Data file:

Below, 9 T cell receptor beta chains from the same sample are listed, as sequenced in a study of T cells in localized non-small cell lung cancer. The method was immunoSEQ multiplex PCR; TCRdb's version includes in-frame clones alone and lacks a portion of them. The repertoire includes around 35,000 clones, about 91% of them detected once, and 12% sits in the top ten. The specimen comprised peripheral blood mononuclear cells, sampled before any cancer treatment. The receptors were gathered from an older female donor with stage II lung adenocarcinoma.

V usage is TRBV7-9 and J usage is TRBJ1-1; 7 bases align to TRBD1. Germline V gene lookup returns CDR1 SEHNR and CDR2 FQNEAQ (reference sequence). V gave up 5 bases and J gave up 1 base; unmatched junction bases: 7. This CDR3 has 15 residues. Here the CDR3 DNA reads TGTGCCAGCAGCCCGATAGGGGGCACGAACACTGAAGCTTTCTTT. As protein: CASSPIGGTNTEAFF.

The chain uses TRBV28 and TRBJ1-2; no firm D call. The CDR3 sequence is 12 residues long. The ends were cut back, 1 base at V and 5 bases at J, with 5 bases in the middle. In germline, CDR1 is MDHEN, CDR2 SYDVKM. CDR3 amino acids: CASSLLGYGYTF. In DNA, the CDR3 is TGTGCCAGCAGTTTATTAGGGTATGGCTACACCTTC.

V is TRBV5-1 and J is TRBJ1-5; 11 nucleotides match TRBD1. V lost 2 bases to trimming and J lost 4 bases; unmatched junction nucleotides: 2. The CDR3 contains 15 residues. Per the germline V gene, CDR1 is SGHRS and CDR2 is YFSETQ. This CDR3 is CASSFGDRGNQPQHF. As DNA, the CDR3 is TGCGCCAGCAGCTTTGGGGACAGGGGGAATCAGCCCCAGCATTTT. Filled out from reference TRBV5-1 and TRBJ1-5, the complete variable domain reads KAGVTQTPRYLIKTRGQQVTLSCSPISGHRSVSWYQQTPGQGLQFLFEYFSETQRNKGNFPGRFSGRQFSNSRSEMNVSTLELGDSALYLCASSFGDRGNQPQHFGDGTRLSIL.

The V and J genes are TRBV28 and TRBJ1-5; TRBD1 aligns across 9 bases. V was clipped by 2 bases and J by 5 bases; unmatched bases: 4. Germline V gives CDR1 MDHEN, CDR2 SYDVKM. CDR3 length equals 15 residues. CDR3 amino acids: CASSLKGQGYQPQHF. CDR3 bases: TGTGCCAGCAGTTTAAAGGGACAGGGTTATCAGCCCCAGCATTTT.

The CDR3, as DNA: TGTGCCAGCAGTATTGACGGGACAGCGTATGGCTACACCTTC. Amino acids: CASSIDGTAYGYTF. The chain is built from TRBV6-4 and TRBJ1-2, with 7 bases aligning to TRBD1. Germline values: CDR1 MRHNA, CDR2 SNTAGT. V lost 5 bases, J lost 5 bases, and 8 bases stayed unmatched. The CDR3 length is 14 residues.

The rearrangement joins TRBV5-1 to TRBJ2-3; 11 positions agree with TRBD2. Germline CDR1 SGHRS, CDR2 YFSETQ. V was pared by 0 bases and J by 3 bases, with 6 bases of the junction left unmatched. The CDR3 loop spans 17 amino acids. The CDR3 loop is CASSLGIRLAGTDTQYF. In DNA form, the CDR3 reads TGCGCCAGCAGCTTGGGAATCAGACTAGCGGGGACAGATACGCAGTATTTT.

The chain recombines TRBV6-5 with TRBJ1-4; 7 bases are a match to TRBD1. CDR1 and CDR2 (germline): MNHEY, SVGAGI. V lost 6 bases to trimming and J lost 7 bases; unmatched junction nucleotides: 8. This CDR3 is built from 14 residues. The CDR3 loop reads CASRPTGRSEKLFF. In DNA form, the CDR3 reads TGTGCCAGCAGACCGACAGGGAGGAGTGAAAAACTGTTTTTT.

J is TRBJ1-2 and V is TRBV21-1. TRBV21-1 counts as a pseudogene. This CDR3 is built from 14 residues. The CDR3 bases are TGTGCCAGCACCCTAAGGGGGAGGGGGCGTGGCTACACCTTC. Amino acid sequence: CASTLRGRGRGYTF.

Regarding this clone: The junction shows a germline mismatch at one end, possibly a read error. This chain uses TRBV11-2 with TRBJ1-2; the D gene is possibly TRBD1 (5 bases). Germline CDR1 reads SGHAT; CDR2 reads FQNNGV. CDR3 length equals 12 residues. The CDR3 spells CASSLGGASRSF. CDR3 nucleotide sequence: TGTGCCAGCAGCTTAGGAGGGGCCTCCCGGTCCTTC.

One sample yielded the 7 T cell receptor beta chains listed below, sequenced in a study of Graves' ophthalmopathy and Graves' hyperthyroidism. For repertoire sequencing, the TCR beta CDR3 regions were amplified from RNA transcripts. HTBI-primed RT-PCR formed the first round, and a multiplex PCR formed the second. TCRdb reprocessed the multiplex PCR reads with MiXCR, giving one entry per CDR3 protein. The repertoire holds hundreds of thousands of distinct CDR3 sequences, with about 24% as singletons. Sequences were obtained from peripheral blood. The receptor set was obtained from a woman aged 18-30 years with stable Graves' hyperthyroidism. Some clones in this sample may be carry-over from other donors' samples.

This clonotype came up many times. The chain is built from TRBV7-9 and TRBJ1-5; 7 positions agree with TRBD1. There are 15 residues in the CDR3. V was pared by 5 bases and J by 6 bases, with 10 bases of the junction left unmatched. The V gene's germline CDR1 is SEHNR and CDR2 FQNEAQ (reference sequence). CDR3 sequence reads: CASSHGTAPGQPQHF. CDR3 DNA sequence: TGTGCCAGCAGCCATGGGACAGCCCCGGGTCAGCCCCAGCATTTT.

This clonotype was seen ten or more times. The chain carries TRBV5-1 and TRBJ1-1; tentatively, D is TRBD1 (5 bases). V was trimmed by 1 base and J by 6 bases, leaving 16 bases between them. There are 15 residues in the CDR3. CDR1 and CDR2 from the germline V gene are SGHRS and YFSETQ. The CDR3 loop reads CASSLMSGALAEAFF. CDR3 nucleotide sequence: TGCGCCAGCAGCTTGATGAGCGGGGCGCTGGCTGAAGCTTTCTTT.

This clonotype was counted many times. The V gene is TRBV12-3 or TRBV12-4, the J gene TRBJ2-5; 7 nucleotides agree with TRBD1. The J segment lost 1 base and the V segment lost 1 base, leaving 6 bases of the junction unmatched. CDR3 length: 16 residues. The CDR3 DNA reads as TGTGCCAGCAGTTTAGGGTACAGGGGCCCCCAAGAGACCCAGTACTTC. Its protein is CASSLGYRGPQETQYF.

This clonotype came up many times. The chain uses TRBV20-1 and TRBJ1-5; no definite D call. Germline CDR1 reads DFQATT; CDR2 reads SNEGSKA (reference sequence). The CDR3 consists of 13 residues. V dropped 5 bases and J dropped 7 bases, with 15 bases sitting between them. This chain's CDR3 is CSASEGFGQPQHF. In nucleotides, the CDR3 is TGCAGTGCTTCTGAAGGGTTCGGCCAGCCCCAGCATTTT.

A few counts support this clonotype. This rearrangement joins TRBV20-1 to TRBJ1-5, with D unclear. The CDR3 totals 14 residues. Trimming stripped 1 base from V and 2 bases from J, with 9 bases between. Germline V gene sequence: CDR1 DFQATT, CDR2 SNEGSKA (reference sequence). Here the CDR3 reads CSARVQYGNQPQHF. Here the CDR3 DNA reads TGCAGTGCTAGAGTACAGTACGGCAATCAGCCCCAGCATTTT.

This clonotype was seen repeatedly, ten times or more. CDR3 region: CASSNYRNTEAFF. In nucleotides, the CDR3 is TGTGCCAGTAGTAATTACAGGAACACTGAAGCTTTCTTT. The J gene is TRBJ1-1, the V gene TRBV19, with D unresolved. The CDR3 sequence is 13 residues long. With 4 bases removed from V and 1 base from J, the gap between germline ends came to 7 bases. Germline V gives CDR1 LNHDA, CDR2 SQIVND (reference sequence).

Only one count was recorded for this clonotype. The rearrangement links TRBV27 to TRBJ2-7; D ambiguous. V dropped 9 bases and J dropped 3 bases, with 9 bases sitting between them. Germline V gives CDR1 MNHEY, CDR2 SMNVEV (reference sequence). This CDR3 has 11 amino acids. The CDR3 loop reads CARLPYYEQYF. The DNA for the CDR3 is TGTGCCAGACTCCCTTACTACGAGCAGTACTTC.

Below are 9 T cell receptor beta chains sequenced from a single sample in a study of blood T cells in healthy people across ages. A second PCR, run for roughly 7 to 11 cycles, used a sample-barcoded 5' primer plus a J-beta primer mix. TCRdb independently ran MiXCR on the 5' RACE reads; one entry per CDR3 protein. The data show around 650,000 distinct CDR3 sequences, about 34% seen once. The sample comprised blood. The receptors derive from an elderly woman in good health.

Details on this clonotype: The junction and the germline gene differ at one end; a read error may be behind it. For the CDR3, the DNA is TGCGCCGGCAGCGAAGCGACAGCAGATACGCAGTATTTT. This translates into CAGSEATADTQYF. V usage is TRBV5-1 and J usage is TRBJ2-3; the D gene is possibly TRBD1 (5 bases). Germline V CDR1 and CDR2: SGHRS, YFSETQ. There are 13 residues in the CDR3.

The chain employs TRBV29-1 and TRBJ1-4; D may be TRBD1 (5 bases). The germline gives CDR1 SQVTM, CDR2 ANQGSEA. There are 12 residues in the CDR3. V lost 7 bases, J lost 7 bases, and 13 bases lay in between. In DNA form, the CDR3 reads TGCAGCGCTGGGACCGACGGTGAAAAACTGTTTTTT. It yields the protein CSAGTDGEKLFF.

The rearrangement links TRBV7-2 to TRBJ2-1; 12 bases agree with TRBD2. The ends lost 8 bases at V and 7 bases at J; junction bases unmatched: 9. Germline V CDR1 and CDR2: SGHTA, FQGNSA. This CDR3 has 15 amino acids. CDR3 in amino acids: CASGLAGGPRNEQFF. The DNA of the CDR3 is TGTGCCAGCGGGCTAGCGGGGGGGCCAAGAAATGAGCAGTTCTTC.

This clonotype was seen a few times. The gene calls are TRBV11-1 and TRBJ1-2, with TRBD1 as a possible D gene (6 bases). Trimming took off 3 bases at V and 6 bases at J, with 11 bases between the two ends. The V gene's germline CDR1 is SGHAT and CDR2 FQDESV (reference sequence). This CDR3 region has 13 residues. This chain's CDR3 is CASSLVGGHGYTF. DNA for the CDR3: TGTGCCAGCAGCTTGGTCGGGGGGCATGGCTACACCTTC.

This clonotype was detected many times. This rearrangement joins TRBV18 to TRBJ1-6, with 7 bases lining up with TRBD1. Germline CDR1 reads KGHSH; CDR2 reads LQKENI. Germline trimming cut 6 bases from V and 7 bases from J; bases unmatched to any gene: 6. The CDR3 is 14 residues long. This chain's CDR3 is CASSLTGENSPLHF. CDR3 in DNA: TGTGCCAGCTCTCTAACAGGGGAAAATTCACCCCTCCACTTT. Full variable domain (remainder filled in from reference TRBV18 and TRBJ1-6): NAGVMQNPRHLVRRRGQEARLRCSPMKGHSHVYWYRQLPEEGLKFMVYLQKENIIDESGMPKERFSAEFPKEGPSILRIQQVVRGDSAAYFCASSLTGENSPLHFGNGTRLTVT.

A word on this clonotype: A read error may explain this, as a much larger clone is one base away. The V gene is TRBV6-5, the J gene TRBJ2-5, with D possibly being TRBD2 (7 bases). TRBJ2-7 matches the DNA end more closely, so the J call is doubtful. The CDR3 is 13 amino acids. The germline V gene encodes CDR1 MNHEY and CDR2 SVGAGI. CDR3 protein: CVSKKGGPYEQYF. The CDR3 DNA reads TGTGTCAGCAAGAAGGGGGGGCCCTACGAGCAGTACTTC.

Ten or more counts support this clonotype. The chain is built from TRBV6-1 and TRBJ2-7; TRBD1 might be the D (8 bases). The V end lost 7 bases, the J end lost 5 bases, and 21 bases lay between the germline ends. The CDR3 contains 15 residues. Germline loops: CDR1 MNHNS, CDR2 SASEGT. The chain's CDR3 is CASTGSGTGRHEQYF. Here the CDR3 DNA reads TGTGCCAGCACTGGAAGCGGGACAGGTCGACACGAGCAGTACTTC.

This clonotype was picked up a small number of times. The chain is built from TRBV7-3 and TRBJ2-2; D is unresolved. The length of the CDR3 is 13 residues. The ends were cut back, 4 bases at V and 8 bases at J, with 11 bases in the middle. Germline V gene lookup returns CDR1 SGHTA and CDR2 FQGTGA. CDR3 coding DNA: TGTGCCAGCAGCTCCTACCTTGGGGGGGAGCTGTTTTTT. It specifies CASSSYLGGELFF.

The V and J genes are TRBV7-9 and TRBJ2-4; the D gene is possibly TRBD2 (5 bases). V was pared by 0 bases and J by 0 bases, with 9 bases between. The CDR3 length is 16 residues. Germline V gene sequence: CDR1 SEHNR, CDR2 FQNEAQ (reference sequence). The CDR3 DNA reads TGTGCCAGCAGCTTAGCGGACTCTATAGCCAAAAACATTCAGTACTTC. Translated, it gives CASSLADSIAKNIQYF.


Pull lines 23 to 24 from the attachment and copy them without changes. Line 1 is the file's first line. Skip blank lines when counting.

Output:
This clonotype was seen a few times. The gene calls are TRBV11-1 and TRBJ1-2, with TRBD1 as a possible D gene (6 bases). Trimming took off 3 bases at V and 6 bases at J, with 11 bases between the two ends. The V gene's germline CDR1 is SGHAT and CDR2 FQDESV (reference sequence). This CDR3 region has 13 residues. This chain's CDR3 is CASSLVGGHGYTF. DNA for the CDR3: TGTGCCAGCAGCTTGGTCGGGGGGCATGGCTACACCTTC.

This clonotype was detected many times. This rearrangement joins TRBV18 to TRBJ1-6, with 7 bases lining up with TRBD1. Germline CDR1 reads KGHSH; CDR2 reads LQKENI. Germline trimming cut 6 bases from V and 7 bases from J; bases unmatched to any gene: 6. The CDR3 is 14 residues long. This chain's CDR3 is CASSLTGENSPLHF. CDR3 in DNA: TGTGCCAGCTCTCTAACAGGGGAAAATTCACCCCTCCACTTT. Full variable domain (remainder filled in from reference TRBV18 and TRBJ1-6): NAGVMQNPRHLVRRRGQEARLRCSPMKGHSHVYWYRQLPEEGLKFMVYLQKENIIDESGMPKERFSAEFPKEGPSILRIQQVVRGDSAAYFCASSLTGENSPLHFGNGTRLTVT.